MEPS argue for green nuclear

12 July 2021

Some 86 Members of the European Parliament (MEPs) have sent a letter to the European Commission (EC) calling on Commissioners "to follow the science" and include nuclear under the EU's Sustainable Finance Taxonomy. The MEPs urge them "to choose the path that their scientific experts have now advised them to take", namely to include nuclear power in the EU's Taxonomy on Sustainable Finance. The letter was organised by Swedish MEP Sara Skyttedal, member of the Swedish Christian Democrats and the European People’s Party, and signed by MEPs from 18 countries across the political spectrum.

The letter draws attention to the fact that the scientific assessment of nuclear concludes that "the existing legal framework provides adequate protection in terms of public health and the environment", which Foratom says means nuclear complies with the requirements of the Taxonomy. It asks the EC "to take this scientific work seriously and not to discriminate against nuclear".

“The European Union has committed itself to becoming climate neutral by the middle of the century,” the letter notes. “This requires great efforts from the Member States as well as the EU as a whole. No effort can be spared in this important work, neither from the EU nor from the Member States. The taxonomy regulation has the potential to be a decisive tool in this regard.”

It continues: "We cannot afford to ignore any energy sources that have the prerequisites to make a positive contribution on the path towards climate neutrality. That nuclear power is such a kind of energy source is, to us, obvious. Therefore, those member states that for this reason choose to invest and wish to mobilise private capital towards nuclear installations should not be met with resistance, but encouragement, from the EU. We are very pleased to see three different expert reports from the Commission that points in a similar conclusion. Not the least the Commission’s Joint Research Centre (JRC) report “Technical assessment of nuclear energy with respect to the ‘do no significant harm’ criteria of Regulation (EU) 2020/852”, published this March. Last week the results of two scientific boards - Article 31 report and the SCHEER report - were published by the Commission. Reports that mostly confirms the findings in the JRC report, that the existing legal framework provides adequate protection in terms of public health and the environment.”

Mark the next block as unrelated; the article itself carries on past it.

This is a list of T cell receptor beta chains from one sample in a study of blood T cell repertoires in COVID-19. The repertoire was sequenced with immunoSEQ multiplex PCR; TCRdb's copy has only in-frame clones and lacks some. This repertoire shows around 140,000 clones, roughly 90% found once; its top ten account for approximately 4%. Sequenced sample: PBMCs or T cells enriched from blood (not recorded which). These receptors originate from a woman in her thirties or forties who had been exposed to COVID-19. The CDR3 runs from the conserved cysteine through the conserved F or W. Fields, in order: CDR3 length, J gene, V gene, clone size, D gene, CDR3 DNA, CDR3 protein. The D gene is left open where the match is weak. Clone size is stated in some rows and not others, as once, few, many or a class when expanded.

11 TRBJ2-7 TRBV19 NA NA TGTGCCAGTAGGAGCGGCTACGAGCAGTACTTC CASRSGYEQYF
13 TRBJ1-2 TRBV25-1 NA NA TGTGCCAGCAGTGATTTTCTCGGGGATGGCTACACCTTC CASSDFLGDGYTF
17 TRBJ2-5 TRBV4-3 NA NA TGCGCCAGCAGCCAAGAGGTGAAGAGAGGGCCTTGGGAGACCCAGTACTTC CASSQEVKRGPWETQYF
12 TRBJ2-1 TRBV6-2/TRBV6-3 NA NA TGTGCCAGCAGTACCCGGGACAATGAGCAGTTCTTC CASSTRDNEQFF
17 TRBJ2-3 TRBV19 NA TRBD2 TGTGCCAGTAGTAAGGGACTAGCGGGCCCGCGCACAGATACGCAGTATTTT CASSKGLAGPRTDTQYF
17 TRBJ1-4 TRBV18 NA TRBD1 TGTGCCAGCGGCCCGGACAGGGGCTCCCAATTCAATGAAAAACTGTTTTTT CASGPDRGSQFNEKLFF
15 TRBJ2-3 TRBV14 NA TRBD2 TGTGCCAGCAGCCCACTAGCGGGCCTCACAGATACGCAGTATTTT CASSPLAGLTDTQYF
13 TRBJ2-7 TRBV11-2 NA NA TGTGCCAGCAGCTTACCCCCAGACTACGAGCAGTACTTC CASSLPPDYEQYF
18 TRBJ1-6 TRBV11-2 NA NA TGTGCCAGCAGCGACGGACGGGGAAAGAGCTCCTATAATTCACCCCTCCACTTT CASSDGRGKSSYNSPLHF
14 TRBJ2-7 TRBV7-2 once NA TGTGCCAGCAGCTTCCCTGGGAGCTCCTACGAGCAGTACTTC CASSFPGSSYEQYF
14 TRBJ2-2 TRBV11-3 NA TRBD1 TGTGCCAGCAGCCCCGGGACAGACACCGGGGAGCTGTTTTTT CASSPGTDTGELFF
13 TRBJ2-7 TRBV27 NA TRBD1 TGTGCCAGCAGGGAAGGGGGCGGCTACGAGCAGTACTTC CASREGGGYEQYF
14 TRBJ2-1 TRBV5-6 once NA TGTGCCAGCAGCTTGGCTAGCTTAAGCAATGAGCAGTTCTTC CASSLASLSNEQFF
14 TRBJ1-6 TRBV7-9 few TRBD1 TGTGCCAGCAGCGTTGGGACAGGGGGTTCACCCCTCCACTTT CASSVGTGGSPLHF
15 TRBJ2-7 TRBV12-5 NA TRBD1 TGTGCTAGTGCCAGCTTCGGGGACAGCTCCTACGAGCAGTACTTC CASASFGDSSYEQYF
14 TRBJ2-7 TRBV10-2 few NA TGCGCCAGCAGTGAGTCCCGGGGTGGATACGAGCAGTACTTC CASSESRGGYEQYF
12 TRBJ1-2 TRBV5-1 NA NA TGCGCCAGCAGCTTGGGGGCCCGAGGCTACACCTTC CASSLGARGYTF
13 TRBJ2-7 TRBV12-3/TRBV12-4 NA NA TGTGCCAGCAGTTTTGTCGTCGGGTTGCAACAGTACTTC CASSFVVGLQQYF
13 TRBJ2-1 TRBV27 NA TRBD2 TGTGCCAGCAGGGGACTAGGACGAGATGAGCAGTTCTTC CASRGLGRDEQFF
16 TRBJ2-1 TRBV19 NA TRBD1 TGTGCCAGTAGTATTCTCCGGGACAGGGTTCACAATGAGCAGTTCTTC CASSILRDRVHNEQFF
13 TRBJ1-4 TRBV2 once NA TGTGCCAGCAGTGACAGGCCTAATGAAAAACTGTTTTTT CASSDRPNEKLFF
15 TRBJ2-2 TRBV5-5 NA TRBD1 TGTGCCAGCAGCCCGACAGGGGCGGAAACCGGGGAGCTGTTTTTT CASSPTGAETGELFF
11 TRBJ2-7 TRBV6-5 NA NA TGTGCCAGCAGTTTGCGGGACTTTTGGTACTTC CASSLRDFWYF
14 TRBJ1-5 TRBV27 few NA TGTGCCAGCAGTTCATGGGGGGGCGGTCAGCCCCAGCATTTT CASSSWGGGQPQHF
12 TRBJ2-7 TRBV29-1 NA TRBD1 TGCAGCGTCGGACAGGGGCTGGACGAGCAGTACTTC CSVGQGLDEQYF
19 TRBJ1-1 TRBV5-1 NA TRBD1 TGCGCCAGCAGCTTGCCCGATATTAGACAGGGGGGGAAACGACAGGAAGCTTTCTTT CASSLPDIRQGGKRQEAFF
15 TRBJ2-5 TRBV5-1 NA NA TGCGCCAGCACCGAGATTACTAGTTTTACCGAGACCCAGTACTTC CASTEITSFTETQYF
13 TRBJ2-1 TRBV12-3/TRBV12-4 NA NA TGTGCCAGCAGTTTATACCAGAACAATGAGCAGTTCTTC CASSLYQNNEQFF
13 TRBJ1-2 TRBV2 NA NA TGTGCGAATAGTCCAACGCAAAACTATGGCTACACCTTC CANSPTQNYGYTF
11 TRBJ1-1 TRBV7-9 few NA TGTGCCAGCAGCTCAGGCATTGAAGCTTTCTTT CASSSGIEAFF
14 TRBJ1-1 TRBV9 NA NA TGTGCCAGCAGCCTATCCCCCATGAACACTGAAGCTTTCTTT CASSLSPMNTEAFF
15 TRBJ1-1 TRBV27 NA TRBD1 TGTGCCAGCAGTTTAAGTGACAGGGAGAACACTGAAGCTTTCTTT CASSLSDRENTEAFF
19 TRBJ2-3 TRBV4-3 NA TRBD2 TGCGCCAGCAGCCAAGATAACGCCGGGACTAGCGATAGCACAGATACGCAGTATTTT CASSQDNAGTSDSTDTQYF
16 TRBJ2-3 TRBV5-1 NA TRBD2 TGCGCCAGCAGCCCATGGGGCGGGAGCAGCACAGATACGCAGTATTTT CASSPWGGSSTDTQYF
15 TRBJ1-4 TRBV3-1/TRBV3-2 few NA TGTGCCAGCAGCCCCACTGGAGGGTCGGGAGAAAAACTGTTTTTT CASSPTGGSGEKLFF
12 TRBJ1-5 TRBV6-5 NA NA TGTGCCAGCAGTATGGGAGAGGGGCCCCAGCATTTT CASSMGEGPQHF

The MEPs welcomed the findings of the JRC and the two scientific boards. “This means that the scientific review acknowledges key elements of the “do no significant harm” principle. If we, and the EU as a whole, are serious about facing the climate crisis with powerful tools, then we cannot reasonably discriminate against any fossil-free technology with as much potential as nuclear power objectively has.”

Referring to a recent communication from five European countries (Germany, Austria, Denmark, Luxembourg, and Spain) opposed to nuclear power, the letter says: "There are obvious political wills from Member states without nuclear power, or with nuclear power currently being phased out, to persuade the European Commission to ignore scientific conclusions and actively oppose nuclear power. We urge the Commission to be brave enough to disregard these calls and to choose the path that their scientific experts have now advised them to take, namely to include nuclear power in the taxonomy.”

It concludes: "The taxonomy regulation should be guided by the desire to achieve climate neutrality and by the principle of “do no significant harm”. In the past, the UN Intergovernmental Panel on Climate Change has pointed out nuclear power as a key in the fight against climate change. The European Commission's expert body has now reached similar conclusions. It is our hope that the European Commission is courageous enough to create EU regulations that do not actively generate disadvantages for investments in nuclear power, or any other fossil free technology."

Privacy Policy
We have updated our privacy policy. In the latest update it explains what cookies are and how we use them on our site. To learn more about cookies and their benefits, please view our privacy policy. Please be aware that parts of this site will not function correctly if you disable cookies. By continuing to use this site, you consent to our use of cookies in accordance with our privacy policy unless you have disabled them.